Are the doctors fairly remunerated for the services that they provided and are the remuneration of the doctors in line with what is the market remuneration ? Are all other payments to the other persons employed by the company done at arms’ length e.g. employees i.e. nurses, receptionist as well as related parties (i.e. relatives, spouses, children, parents etc). It is important that fair remuneration is provided to the doctors in the form of salaries. Where the business intent of running the medical practice through a company with clear commercial reason as well as the main purpose condition cannot be substantiated, it is critical that the amount of fair remuneration paid within the company helps to address the presumption of tax avoidance of shifting of income from the individual doctor to the company. If there is no material difference in the tax liability assessable under company vs individual, then there cannot be said of any tax benefit that one derives from having a corporate structure. It would be less of a relevance to prove whether one’s main purpose of such an arrangement is driven by tax advantage as there is no reduction in tax liability as such. As there are difficulties for a company to justify its remuneration by providing market salary benchmarking as market comparable or any other alternative methods , IRAS has addressed this by providing a general cost plus marked up % for doctors practising in corporatised medical practice whom are also the shareholders and directors. A guidance markup of 10% and 15% on the total cost base (include doctors’ salaries but exclude all private expenses) for specialist and general practitioner respectively for the company on providing the support services. The residual profit after deducting the total costs + the 10% or 15% markup will be deemed to be the the fair market remuneration of the individual doctor (“deemed market remuneration”). IRAS may make adjustment under s33(1) of ITA (for tax avoidance) for any excess of this deemed market remuneration over the individual income previously declared under individual doctor. This is the excess which would otherwise be taxed under the higher individual income tax bracket but shifted to the company tax structure for tax benefit.

Unless clear “bona fide commercial reasons condition” and “main purpose condition” (relating to the 4 key areas discussed above) can both be satisfied to invoke s33(3)(b) exception to s33(1) tax avoidance section, it is unlikely IRAS would consider any deviations to the deemed market remuneration approach. Failing the above bona fide and main purpose test, the last option is to evaluate whether if there is any tax advantage derived, and if so, is such tax advantage within the intended purpose and scope of the Parliament enactment to encourage enterprise risk-taking under s43(6) and s43(6A). However, it is quite remote if risk-taking for entrepreneurship under risk management in the above 4 headings is not satisfied that it would miraculously meet this last option.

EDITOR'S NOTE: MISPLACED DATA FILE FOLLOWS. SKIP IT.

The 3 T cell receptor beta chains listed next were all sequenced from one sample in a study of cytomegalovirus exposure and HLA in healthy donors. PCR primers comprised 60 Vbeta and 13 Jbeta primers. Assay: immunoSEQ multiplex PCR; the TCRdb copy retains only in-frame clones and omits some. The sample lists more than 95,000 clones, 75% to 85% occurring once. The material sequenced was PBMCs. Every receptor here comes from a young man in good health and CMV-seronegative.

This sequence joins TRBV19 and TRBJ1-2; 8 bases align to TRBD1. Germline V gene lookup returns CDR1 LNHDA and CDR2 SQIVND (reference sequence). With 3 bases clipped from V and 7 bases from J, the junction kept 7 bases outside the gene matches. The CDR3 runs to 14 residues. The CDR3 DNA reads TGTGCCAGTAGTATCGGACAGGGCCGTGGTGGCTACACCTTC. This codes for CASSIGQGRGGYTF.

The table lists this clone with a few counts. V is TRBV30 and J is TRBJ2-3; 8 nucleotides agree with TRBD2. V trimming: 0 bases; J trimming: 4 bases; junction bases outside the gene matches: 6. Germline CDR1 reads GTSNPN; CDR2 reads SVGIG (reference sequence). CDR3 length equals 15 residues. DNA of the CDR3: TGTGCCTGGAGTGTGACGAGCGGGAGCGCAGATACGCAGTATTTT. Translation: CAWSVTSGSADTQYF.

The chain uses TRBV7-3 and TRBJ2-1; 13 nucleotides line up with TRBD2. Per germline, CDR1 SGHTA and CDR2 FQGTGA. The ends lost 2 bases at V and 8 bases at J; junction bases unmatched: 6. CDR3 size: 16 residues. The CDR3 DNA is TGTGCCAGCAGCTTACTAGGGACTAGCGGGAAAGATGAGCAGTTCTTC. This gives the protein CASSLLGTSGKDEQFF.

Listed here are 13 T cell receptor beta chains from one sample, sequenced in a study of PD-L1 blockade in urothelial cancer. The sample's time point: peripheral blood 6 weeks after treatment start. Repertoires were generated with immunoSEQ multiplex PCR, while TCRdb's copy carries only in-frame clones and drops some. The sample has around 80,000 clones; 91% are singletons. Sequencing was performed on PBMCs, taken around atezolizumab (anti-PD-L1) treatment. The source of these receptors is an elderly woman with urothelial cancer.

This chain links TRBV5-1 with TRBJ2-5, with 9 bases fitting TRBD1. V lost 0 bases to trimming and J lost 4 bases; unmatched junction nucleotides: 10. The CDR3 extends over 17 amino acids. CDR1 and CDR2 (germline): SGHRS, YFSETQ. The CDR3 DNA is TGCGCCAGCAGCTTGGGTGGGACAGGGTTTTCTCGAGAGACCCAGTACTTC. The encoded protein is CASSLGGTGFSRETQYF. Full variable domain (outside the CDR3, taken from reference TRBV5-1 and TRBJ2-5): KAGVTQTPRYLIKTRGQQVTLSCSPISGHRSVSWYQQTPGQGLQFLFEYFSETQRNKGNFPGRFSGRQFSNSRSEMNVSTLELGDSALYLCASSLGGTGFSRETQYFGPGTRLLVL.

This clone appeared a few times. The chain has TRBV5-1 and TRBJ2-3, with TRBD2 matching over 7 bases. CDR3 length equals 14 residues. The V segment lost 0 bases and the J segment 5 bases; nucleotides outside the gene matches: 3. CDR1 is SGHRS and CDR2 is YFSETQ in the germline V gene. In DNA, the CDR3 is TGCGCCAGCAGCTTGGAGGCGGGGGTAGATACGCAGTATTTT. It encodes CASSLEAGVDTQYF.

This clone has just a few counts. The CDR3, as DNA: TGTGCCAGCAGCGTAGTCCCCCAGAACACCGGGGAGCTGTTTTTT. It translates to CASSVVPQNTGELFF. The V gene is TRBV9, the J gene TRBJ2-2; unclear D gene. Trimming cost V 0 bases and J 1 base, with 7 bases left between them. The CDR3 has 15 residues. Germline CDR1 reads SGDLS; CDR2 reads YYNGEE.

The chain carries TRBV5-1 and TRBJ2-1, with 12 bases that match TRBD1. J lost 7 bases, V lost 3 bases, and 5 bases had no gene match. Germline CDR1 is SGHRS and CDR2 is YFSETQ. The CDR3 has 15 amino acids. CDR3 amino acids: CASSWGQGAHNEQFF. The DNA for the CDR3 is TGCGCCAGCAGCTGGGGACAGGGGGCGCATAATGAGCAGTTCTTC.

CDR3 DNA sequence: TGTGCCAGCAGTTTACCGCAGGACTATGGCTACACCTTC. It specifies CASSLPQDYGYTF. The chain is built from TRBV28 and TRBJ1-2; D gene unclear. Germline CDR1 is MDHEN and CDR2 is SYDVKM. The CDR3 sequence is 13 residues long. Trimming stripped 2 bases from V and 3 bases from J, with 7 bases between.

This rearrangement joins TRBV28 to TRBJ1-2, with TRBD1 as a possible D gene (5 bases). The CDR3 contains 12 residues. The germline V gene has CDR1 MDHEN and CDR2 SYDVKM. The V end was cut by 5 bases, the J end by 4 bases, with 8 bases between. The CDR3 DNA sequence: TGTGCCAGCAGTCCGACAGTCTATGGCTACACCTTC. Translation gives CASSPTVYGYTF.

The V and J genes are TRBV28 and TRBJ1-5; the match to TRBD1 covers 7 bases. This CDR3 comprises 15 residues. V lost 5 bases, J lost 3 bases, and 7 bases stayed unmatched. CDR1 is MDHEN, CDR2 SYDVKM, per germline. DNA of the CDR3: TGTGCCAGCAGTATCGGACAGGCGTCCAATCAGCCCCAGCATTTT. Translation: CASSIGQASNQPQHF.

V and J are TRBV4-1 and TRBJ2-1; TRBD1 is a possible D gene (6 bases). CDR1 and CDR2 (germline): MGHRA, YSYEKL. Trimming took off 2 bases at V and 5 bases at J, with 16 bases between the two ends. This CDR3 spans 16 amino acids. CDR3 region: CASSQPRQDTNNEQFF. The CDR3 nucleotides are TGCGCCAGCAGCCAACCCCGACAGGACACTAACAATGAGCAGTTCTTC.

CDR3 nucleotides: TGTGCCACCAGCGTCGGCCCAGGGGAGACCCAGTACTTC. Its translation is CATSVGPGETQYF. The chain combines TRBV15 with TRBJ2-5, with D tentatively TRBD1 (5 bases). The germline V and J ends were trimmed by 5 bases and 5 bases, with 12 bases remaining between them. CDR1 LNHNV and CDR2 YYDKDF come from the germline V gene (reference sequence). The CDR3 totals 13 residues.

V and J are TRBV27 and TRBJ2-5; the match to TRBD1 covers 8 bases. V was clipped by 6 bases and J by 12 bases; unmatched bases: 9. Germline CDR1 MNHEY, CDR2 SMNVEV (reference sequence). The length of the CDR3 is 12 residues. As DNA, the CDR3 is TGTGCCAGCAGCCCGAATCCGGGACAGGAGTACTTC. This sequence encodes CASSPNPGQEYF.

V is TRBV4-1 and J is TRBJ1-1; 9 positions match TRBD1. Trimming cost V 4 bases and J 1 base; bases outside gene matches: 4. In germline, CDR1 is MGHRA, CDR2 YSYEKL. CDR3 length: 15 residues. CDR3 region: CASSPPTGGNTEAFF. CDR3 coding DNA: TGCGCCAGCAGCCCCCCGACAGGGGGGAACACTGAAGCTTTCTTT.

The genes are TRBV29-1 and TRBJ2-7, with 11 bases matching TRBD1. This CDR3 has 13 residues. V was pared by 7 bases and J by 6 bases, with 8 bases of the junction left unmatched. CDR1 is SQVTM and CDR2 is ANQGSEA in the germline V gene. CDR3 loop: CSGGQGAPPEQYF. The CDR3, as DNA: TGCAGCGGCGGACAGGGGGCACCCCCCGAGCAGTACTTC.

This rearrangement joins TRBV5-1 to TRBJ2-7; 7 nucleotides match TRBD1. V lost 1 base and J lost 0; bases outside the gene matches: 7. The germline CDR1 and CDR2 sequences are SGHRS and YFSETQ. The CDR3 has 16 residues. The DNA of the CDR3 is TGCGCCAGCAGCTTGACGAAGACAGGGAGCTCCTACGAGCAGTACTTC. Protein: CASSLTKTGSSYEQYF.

So the best option is to go through its business model and operations and assess the potential tax impact if applicable as each individual medical practice is unique and has to be evaluated on its own. Most of the time, it is difficult to spell out in detail an arrangement that is contrived for tax advantage, but relatively easy when you see one. We will look into some of the interesting real case study of such innovative structures that s33(1) would be intended to address. see “A look into some of the interesting tax avoidance structures caught under s33(1) ITA” November 19, 2019.

Relevant articles:

A look into some of the interesting tax avoidance structures caught under s33(1) ITA November 19, 2019
The impact on Company income tax on the change of full and partial tax exemption from YA2020 June 25, 2019
4 tax mistakes to avoid for medical practitioners April 17, 2019
Director’s remuneration – What should I know about this as a SME owner ? April 1, 2019
Personal vs Company income tax March 29, 2019
What so great about the Tax system in Singapore for Singapore resident companies? March 20, 2019